In actuality, Trump’s current situation makes going to an open convention even more likely than originally believed.

To review what we have previously stated several times during the year, holding a brokered Republican convention for the first time in what will be 96 years could happen if several elements fell into place.

First, a field featuring a large number of candidates is required. No question the 17 contenders who comprise the Republican candidate universe certainly qualify as being “large”.

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Trump’s Pledge; Kline to Retire

Sept. 8, 2015 — A quiet political week ended with national Republican Party officials breathing a huge sigh of relief. Last week, Donald Trump agreed to sign the Republican National Committee pledge, committing candidates to eschew an independent candidacy if failing to win the party nomination. The language includes a statement of support for whoever becomes the GOP standard bearer. Obtaining Trump’s agreement was critical because his widely publicized contemplation about running in the general election was sure to doom the Republican nominee if he sought the presidency as an Independent.

But, it likely wasn’t the RNC chairman and leadership who carried the greatest influence with Trump. Rather, key GOP state chairmen who were beginning to draft legally binding pledges were the ones who made the difference.

The RNC pledge is not an authoritative document, and there isn’t much national party leaders can do if Trump decides to change his mind and reverse course later in the process. Ballot access, after all, is controlled by each individual state. But, state-based ballot qualifying measures and pledges do matter, and can be determinant about whether a candidate appears on a specific ballot.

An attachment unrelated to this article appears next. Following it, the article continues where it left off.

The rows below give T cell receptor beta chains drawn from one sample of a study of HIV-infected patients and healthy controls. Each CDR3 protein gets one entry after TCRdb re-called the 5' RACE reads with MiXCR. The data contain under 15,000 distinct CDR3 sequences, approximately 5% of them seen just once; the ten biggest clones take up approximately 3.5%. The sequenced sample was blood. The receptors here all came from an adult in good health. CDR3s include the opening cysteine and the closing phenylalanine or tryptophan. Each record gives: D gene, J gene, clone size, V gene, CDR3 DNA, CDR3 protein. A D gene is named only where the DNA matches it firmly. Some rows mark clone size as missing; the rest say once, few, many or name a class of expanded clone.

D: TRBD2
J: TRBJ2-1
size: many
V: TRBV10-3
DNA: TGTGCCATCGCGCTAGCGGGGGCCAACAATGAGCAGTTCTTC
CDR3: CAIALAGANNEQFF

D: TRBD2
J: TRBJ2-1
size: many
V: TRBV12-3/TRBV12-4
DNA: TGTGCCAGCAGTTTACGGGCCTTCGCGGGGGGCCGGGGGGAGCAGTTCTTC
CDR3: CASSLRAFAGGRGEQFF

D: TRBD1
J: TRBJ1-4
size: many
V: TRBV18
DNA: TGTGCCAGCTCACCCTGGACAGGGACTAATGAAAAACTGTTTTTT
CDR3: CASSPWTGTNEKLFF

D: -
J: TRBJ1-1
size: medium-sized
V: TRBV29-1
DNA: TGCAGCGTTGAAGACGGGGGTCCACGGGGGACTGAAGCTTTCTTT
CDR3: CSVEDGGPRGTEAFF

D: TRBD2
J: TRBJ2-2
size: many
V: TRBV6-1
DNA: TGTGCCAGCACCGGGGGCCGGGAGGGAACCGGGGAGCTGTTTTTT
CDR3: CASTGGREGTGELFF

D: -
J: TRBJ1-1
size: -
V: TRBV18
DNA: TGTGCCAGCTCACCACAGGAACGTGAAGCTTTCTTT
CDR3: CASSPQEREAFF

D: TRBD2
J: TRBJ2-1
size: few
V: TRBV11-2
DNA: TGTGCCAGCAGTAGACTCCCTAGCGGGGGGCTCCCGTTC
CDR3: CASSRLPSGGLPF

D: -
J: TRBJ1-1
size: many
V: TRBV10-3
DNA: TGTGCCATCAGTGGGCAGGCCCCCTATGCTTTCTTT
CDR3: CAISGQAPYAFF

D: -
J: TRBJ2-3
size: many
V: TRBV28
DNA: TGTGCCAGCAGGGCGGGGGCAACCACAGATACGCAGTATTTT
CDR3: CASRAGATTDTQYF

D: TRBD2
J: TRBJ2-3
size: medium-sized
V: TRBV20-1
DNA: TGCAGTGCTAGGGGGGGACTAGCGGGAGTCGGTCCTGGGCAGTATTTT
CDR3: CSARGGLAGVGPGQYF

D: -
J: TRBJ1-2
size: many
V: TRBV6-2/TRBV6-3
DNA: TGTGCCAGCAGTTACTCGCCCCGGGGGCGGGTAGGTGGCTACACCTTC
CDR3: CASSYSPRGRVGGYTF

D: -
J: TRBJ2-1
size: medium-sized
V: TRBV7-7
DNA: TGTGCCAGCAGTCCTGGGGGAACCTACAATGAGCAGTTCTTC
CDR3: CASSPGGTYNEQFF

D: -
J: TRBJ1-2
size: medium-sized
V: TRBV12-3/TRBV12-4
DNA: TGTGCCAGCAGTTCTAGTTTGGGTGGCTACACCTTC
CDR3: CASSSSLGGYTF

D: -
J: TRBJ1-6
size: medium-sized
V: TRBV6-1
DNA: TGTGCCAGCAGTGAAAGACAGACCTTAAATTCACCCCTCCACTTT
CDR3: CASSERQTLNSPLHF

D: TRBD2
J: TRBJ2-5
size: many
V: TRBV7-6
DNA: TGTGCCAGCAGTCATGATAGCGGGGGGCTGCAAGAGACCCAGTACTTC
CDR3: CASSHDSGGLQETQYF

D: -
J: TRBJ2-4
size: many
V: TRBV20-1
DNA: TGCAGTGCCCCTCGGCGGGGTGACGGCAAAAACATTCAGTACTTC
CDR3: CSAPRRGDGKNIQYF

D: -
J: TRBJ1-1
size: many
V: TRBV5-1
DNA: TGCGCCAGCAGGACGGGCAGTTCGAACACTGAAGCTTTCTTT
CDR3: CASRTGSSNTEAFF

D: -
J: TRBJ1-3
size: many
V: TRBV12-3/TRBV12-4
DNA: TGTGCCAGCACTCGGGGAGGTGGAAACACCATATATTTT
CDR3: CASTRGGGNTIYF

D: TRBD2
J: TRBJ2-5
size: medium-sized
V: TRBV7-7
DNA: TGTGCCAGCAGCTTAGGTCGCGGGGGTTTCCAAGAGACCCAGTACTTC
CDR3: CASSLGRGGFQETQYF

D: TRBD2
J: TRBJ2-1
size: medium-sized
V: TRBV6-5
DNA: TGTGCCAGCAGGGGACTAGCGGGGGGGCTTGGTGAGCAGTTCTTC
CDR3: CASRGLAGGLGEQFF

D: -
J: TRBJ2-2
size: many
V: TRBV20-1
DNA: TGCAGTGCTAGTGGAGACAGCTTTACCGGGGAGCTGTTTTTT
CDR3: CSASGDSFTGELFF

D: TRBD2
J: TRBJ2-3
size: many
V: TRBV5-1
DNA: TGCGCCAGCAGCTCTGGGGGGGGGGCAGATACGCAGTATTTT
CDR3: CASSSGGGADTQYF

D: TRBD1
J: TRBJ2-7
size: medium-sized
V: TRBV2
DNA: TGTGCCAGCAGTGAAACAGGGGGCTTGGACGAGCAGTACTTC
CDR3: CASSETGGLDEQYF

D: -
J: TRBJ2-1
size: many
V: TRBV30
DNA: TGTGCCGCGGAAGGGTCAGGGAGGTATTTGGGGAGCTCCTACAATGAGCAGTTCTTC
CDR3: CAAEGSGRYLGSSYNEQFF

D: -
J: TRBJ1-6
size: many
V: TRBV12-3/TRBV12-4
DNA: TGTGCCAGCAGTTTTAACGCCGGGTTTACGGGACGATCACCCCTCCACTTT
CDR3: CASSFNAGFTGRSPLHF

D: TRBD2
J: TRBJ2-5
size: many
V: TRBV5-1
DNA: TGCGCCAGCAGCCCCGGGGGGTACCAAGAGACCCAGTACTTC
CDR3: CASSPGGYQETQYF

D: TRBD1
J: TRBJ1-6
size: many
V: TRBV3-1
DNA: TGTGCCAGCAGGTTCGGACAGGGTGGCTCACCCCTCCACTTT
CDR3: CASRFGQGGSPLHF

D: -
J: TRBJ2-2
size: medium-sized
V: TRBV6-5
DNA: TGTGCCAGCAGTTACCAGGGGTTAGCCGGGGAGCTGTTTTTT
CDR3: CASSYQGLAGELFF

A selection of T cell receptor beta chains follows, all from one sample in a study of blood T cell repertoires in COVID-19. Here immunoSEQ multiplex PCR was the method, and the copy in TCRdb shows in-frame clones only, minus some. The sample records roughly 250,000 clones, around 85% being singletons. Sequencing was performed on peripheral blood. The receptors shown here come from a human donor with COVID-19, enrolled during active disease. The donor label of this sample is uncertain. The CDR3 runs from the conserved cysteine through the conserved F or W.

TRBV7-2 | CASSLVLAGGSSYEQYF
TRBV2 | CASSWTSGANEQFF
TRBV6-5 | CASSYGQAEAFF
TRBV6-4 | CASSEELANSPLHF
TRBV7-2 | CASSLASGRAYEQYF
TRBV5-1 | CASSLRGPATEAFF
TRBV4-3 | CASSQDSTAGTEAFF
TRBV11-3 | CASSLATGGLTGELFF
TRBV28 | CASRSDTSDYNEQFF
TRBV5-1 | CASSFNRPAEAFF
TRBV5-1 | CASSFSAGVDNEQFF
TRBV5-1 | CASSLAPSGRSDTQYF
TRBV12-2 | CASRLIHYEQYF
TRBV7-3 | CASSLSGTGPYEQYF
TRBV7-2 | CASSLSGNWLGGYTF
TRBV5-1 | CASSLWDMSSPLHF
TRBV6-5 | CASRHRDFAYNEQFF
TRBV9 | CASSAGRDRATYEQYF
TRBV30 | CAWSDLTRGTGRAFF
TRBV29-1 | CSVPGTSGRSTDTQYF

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Nervous Numbers for Vitter and Trump

Sept. 4, 2015 — It’s basically been a foregone conclusion that Sen. David Vitter (R) would win Louisiana’s open governor’s race later this year, but a new poll gives reason to pause.

Pollster Verne Kennedy’s Market Research Insight just surveyed the Bayou State electorate (Aug. 26; 600 registered Louisiana voters) and finds, as virtually every other pollster has so far discovered, that Sen. Vitter’s numbers are low. Though he leads every poll, including this one, his support figures are not where one would expect for a multi-term incumbent senator engaged in an open statewide campaign.

According to the MRI data, Vitter has a 24-21-21-13 percent edge over state Rep. John Bel Edwards (D), Public Service Commissioner Scott Angelle (R), and Lt. Gov. Jay Dardenne (R), respectively, in the jungle primary election scheduled for Oct. 24, later this year. Should no one reach the majority plateau, the top two finishers, regardless of political party affiliation, would advance to a Nov. 21 run-off contest.

First, some polling analysis: the numbers are low across the board, which may be a result of survey methodology rather than voters not having a better sense of the gubernatorial contenders.

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Trump’s Impending Obstacles

Sept. 3, 2015 — Donald Trump’s presidential campaign has so far exceeded all expectations, but the rubber will soon meet the road for the wealthy upstart candidate. Continuing to publicly entertain the possibility of entering the general election as an Independent candidate if “the Republicans aren’t nice to me”, the decision whether to do so will likely come sooner rather than later.

The South Carolina primary is one of the most important. It is third on the nomination schedule and will likely hold its vote on Saturday, Feb. 20 of next year. The Palmetto State, like many others in the South and other places, has what is commonly referred to as a “sore loser law”. This means any person entering a partisan primary is ineligible to run as an Independent candidate in the related general election.

Most of these laws do not pertain to the presidential contest, but the South Carolina law does. Therefore, if Trump participates in the state’s primary – and he is leading there according to the latest polling – he would not be allowed access to the SC general election ballot if he fails to become the Republican nominee.